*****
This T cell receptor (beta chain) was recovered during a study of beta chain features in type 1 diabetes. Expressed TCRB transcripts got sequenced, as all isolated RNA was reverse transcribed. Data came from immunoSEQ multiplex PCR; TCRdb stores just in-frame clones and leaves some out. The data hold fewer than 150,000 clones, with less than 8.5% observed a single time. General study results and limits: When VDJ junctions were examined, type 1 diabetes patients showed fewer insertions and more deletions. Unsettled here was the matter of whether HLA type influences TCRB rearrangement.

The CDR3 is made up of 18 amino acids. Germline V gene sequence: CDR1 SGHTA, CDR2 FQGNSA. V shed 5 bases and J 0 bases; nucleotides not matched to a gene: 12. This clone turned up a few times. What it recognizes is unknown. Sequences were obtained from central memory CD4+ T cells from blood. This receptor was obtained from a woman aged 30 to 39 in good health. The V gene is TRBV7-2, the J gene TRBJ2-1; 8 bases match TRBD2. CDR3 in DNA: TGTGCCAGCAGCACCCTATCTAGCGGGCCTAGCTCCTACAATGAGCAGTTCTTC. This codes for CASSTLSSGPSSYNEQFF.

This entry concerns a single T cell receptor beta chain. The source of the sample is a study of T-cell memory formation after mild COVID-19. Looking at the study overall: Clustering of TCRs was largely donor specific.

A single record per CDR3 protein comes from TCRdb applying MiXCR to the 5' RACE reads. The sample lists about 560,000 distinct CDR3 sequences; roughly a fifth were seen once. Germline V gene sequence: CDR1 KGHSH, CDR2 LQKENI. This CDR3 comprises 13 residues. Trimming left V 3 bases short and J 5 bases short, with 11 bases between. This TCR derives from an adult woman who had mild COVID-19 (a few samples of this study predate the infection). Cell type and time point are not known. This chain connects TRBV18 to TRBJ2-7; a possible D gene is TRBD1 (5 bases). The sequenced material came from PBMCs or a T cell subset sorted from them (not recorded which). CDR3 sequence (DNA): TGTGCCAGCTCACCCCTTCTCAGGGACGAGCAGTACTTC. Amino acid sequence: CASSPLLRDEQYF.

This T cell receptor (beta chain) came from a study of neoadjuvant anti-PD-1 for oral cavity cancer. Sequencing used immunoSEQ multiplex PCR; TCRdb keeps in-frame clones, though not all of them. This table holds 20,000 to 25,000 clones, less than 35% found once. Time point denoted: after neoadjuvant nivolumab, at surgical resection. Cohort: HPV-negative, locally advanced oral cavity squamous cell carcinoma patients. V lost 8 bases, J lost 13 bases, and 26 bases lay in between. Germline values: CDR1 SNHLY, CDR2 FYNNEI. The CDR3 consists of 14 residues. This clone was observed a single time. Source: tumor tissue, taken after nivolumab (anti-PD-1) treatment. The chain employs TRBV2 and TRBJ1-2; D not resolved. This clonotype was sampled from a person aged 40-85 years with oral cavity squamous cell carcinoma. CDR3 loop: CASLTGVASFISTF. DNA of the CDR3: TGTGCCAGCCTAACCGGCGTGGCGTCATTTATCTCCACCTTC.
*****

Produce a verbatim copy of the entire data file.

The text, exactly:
This T cell receptor (beta chain) was recovered during a study of beta chain features in type 1 diabetes. Expressed TCRB transcripts got sequenced, as all isolated RNA was reverse transcribed. Data came from immunoSEQ multiplex PCR; TCRdb stores just in-frame clones and leaves some out. The data hold fewer than 150,000 clones, with less than 8.5% observed a single time. General study results and limits: When VDJ junctions were examined, type 1 diabetes patients showed fewer insertions and more deletions. Unsettled here was the matter of whether HLA type influences TCRB rearrangement.

The CDR3 is made up of 18 amino acids. Germline V gene sequence: CDR1 SGHTA, CDR2 FQGNSA. V shed 5 bases and J 0 bases; nucleotides not matched to a gene: 12. This clone turned up a few times. What it recognizes is unknown. Sequences were obtained from central memory CD4+ T cells from blood. This receptor was obtained from a woman aged 30 to 39 in good health. The V gene is TRBV7-2, the J gene TRBJ2-1; 8 bases match TRBD2. CDR3 in DNA: TGTGCCAGCAGCACCCTATCTAGCGGGCCTAGCTCCTACAATGAGCAGTTCTTC. This codes for CASSTLSSGPSSYNEQFF.

This entry concerns a single T cell receptor beta chain. The source of the sample is a study of T-cell memory formation after mild COVID-19. Looking at the study overall: Clustering of TCRs was largely donor specific.

A single record per CDR3 protein comes from TCRdb applying MiXCR to the 5' RACE reads. The sample lists about 560,000 distinct CDR3 sequences; roughly a fifth were seen once. Germline V gene sequence: CDR1 KGHSH, CDR2 LQKENI. This CDR3 comprises 13 residues. Trimming left V 3 bases short and J 5 bases short, with 11 bases between. This TCR derives from an adult woman who had mild COVID-19 (a few samples of this study predate the infection). Cell type and time point are not known. This chain connects TRBV18 to TRBJ2-7; a possible D gene is TRBD1 (5 bases). The sequenced material came from PBMCs or a T cell subset sorted from them (not recorded which). CDR3 sequence (DNA): TGTGCCAGCTCACCCCTTCTCAGGGACGAGCAGTACTTC. Amino acid sequence: CASSPLLRDEQYF.

This T cell receptor (beta chain) came from a study of neoadjuvant anti-PD-1 for oral cavity cancer. Sequencing used immunoSEQ multiplex PCR; TCRdb keeps in-frame clones, though not all of them. This table holds 20,000 to 25,000 clones, less than 35% found once. Time point denoted: after neoadjuvant nivolumab, at surgical resection. Cohort: HPV-negative, locally advanced oral cavity squamous cell carcinoma patients. V lost 8 bases, J lost 13 bases, and 26 bases lay in between. Germline values: CDR1 SNHLY, CDR2 FYNNEI. The CDR3 consists of 14 residues. This clone was observed a single time. Source: tumor tissue, taken after nivolumab (anti-PD-1) treatment. The chain employs TRBV2 and TRBJ1-2; D not resolved. This clonotype was sampled from a person aged 40-85 years with oral cavity squamous cell carcinoma. CDR3 loop: CASLTGVASFISTF. DNA of the CDR3: TGTGCCAGCCTAACCGGCGTGGCGTCATTTATCTCCACCTTC.